In typical floating point implementations, the result of a single operation is produced as if the operation was performed with infinite precision, and then rounded to the nearest floating-point number.
Compare $a+b$ and $b+a$: The result of each operation performed with infinite precision is the same, therefore these identical infinite precision results are rounded in an identical way. In other words, floating-point addition is commutative.
Take $b + b + a$: $b$ is a floating-point number. With binary floating point numbers, $2b$ is also a floating-point number (the exponent is larger by one), so $b+b$ is added without any rounding error. Then $a$ is added to the exact value $b+b$. The result is the exact value $2b + a$, rounded to the nearest floating-point number.
Take $a + b + b$: $a + b$ is added, and there will be a rounding error $r$, so we get the result $a+b+r$. Add $b$, and the result is the exact value $2b + a + r$, rounded to the nearest floating-point number.
So in one case, $2b + a$, rounded. In the other case, $2b + a + r$, rounded.
PS. Whether for two particular numbers $a$ and $b$ both calculations give the same result or not depends on the numbers, and on the rounding error in the calculation $a + b$, and is usually hard to predict. Using single or double precision makes no difference to the problem in principle, but since the rounding errors are different, there will be values of a and b where in single precision the results are equal and in double precision they are not, or vice versa. The precision will be a lot higher, but the problem that two expressions are mathematically the same but not the same in floating-point arithmetic stays the same.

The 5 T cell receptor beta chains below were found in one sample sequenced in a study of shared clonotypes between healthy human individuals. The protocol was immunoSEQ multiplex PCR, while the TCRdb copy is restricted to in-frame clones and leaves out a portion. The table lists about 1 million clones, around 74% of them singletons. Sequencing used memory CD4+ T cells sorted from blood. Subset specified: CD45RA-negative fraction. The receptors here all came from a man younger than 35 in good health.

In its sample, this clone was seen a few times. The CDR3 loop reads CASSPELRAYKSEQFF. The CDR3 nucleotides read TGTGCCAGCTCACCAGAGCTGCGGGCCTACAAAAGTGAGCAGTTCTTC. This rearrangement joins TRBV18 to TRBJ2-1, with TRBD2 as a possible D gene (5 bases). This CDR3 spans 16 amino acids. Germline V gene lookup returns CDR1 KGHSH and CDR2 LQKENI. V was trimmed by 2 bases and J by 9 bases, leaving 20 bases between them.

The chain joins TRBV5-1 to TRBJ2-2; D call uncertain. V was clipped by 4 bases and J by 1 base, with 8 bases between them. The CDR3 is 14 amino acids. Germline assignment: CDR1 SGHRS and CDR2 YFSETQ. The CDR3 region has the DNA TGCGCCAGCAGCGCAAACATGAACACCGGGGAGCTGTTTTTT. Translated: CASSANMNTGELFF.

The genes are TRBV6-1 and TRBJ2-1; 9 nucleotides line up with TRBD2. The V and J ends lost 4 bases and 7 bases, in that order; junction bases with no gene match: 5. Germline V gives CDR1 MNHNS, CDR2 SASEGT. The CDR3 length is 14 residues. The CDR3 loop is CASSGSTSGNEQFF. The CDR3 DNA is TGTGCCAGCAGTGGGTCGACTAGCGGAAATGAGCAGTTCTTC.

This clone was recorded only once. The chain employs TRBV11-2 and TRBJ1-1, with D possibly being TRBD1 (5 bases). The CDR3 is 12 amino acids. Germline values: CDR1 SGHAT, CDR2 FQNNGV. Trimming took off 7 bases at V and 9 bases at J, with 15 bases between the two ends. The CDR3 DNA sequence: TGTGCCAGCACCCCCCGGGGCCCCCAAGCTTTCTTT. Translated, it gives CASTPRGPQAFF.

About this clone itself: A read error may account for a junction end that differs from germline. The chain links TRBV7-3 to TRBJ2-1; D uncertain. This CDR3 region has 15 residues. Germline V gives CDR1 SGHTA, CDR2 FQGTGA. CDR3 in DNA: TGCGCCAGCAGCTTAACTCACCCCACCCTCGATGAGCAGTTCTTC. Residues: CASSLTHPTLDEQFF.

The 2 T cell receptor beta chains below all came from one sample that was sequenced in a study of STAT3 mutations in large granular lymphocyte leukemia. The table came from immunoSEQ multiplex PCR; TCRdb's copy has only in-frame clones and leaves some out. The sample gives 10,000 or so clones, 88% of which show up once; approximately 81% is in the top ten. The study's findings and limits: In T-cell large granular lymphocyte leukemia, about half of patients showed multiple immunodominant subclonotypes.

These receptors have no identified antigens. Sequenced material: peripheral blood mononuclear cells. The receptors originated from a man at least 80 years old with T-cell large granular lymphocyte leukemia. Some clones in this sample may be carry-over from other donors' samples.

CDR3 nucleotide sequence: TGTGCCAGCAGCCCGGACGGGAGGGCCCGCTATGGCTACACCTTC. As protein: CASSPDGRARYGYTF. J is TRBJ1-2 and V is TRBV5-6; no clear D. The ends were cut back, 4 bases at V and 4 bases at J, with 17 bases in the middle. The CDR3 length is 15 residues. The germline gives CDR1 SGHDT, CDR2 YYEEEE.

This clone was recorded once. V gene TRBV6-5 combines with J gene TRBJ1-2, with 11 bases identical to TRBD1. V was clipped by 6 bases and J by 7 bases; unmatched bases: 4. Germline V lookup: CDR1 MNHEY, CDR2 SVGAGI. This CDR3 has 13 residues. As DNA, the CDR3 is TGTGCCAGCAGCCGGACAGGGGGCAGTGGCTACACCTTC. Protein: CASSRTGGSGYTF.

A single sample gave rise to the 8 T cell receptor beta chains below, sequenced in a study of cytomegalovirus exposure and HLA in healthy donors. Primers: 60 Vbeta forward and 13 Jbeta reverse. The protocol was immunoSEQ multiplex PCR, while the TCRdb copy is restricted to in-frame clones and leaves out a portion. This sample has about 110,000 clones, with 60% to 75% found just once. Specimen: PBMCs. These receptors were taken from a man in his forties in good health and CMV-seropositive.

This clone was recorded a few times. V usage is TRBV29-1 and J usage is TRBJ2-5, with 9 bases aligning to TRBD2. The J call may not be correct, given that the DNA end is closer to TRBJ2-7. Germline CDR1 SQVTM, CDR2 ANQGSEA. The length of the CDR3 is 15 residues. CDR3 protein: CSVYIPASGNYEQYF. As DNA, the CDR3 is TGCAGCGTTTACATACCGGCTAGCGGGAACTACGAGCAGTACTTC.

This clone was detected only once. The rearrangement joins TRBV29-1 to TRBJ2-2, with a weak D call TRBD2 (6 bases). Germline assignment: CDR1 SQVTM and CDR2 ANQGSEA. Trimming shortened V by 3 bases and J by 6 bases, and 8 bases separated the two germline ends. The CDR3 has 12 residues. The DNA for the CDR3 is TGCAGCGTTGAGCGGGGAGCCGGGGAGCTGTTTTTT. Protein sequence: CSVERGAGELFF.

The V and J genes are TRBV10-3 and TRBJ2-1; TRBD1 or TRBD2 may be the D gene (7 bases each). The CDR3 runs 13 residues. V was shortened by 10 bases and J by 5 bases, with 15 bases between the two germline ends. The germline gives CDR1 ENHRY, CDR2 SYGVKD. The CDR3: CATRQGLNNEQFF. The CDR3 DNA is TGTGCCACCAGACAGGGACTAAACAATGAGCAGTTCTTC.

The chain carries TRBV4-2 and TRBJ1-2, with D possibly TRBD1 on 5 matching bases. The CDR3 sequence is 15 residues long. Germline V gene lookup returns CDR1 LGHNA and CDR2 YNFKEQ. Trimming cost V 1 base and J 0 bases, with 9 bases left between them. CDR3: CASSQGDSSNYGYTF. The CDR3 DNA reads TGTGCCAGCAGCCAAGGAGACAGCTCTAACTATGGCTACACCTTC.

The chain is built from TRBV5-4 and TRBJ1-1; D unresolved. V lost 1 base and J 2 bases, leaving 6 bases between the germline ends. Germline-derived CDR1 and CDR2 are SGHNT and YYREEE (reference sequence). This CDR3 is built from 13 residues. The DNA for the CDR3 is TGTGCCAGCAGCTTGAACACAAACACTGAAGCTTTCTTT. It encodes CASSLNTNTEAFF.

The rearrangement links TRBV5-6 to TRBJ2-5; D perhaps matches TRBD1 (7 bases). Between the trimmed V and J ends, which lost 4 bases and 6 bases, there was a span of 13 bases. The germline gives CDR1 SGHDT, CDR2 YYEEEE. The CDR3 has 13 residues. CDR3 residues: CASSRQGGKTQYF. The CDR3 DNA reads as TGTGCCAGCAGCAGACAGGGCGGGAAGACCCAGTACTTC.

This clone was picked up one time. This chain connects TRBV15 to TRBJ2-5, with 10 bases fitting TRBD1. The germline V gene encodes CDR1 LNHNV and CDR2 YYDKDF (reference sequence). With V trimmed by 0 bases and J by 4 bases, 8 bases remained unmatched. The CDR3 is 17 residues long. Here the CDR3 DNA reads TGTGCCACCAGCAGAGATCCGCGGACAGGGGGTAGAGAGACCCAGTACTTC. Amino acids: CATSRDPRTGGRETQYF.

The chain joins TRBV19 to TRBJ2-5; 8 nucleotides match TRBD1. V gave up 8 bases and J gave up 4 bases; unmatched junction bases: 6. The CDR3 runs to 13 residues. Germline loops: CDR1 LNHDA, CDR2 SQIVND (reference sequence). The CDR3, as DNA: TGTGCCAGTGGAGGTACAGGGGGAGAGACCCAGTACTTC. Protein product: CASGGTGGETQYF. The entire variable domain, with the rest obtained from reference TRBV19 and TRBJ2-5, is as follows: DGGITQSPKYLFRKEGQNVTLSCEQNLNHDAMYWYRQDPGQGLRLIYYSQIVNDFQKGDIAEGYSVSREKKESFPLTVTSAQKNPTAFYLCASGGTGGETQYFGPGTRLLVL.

PPS. In some languages, floating point arithmetic may be performed with higher precision or a higher range of numbers than given by the actual statements. In that case, it would be much much more likely (but still not guaranteed) that both sums give the same result.
PPPS. A comment asked whether we should ask if floating point numbers are equal or not at all. Absolutely if you know what you are doing. For example, if you sort an array, or implement a set, you get yourself into awful trouble if you want to use some notion of "approximately equal". In a graphical user interface, you may need to recalculate object sizes if the size of an object has changed - you compare oldSize == newSize to avoid that recalculation, knowing that in practice you almost never have almost identical sizes, and your program is correct even if there is an unnecesary recalculation.